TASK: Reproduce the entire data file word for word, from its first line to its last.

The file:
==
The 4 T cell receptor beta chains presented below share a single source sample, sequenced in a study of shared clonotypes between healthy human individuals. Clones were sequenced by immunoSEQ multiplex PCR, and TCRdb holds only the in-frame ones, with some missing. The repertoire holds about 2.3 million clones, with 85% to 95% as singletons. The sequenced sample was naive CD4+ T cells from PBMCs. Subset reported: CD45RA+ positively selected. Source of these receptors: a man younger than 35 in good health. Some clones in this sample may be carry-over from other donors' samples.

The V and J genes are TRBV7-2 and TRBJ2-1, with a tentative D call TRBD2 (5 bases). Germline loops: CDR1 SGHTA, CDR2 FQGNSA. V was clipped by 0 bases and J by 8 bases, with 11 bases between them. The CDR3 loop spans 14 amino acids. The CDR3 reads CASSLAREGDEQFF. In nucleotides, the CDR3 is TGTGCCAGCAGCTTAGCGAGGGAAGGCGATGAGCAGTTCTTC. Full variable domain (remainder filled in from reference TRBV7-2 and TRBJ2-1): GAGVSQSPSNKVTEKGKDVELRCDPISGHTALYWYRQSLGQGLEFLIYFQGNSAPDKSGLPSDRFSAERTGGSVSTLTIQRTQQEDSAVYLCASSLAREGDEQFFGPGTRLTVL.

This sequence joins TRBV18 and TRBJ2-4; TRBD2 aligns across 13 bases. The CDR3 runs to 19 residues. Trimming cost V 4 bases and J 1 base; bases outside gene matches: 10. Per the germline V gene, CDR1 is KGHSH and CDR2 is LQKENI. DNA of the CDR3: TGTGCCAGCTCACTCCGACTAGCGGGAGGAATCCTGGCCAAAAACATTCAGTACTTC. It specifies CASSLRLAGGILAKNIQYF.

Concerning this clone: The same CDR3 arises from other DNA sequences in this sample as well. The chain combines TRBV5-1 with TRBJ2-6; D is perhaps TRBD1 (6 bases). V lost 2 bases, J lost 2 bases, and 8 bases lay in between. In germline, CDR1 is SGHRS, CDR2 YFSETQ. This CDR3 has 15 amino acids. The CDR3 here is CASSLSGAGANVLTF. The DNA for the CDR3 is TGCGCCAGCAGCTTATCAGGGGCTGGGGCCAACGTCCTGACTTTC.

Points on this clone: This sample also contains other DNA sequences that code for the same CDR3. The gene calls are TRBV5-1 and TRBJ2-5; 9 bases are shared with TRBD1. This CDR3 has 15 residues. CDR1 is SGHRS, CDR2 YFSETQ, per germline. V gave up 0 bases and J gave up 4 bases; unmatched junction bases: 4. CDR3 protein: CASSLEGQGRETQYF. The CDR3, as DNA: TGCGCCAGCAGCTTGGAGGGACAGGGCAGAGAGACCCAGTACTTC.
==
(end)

The 4 T cell receptor beta chains presented below share a single source sample, sequenced in a study of shared clonotypes between healthy human individuals. Clones were sequenced by immunoSEQ multiplex PCR, and TCRdb holds only the in-frame ones, with some missing. The repertoire holds about 2.3 million clones, with 85% to 95% as singletons. The sequenced sample was naive CD4+ T cells from PBMCs. Subset reported: CD45RA+ positively selected. Source of these receptors: a man younger than 35 in good health. Some clones in this sample may be carry-over from other donors' samples.

The V and J genes are TRBV7-2 and TRBJ2-1, with a tentative D call TRBD2 (5 bases). Germline loops: CDR1 SGHTA, CDR2 FQGNSA. V was clipped by 0 bases and J by 8 bases, with 11 bases between them. The CDR3 loop spans 14 amino acids. The CDR3 reads CASSLAREGDEQFF. In nucleotides, the CDR3 is TGTGCCAGCAGCTTAGCGAGGGAAGGCGATGAGCAGTTCTTC. Full variable domain (remainder filled in from reference TRBV7-2 and TRBJ2-1): GAGVSQSPSNKVTEKGKDVELRCDPISGHTALYWYRQSLGQGLEFLIYFQGNSAPDKSGLPSDRFSAERTGGSVSTLTIQRTQQEDSAVYLCASSLAREGDEQFFGPGTRLTVL.

This sequence joins TRBV18 and TRBJ2-4; TRBD2 aligns across 13 bases. The CDR3 runs to 19 residues. Trimming cost V 4 bases and J 1 base; bases outside gene matches: 10. Per the germline V gene, CDR1 is KGHSH and CDR2 is LQKENI. DNA of the CDR3: TGTGCCAGCTCACTCCGACTAGCGGGAGGAATCCTGGCCAAAAACATTCAGTACTTC. It specifies CASSLRLAGGILAKNIQYF.

Concerning this clone: The same CDR3 arises from other DNA sequences in this sample as well. The chain combines TRBV5-1 with TRBJ2-6; D is perhaps TRBD1 (6 bases). V lost 2 bases, J lost 2 bases, and 8 bases lay in between. In germline, CDR1 is SGHRS, CDR2 YFSETQ. This CDR3 has 15 amino acids. The CDR3 here is CASSLSGAGANVLTF. The DNA for the CDR3 is TGCGCCAGCAGCTTATCAGGGGCTGGGGCCAACGTCCTGACTTTC.

Points on this clone: This sample also contains other DNA sequences that code for the same CDR3. The gene calls are TRBV5-1 and TRBJ2-5; 9 bases are shared with TRBD1. This CDR3 has 15 residues. CDR1 is SGHRS, CDR2 YFSETQ, per germline. V gave up 0 bases and J gave up 4 bases; unmatched junction bases: 4. CDR3 protein: CASSLEGQGRETQYF. The CDR3, as DNA: TGCGCCAGCAGCTTGGAGGGACAGGGCAGAGAGACCCAGTACTTC.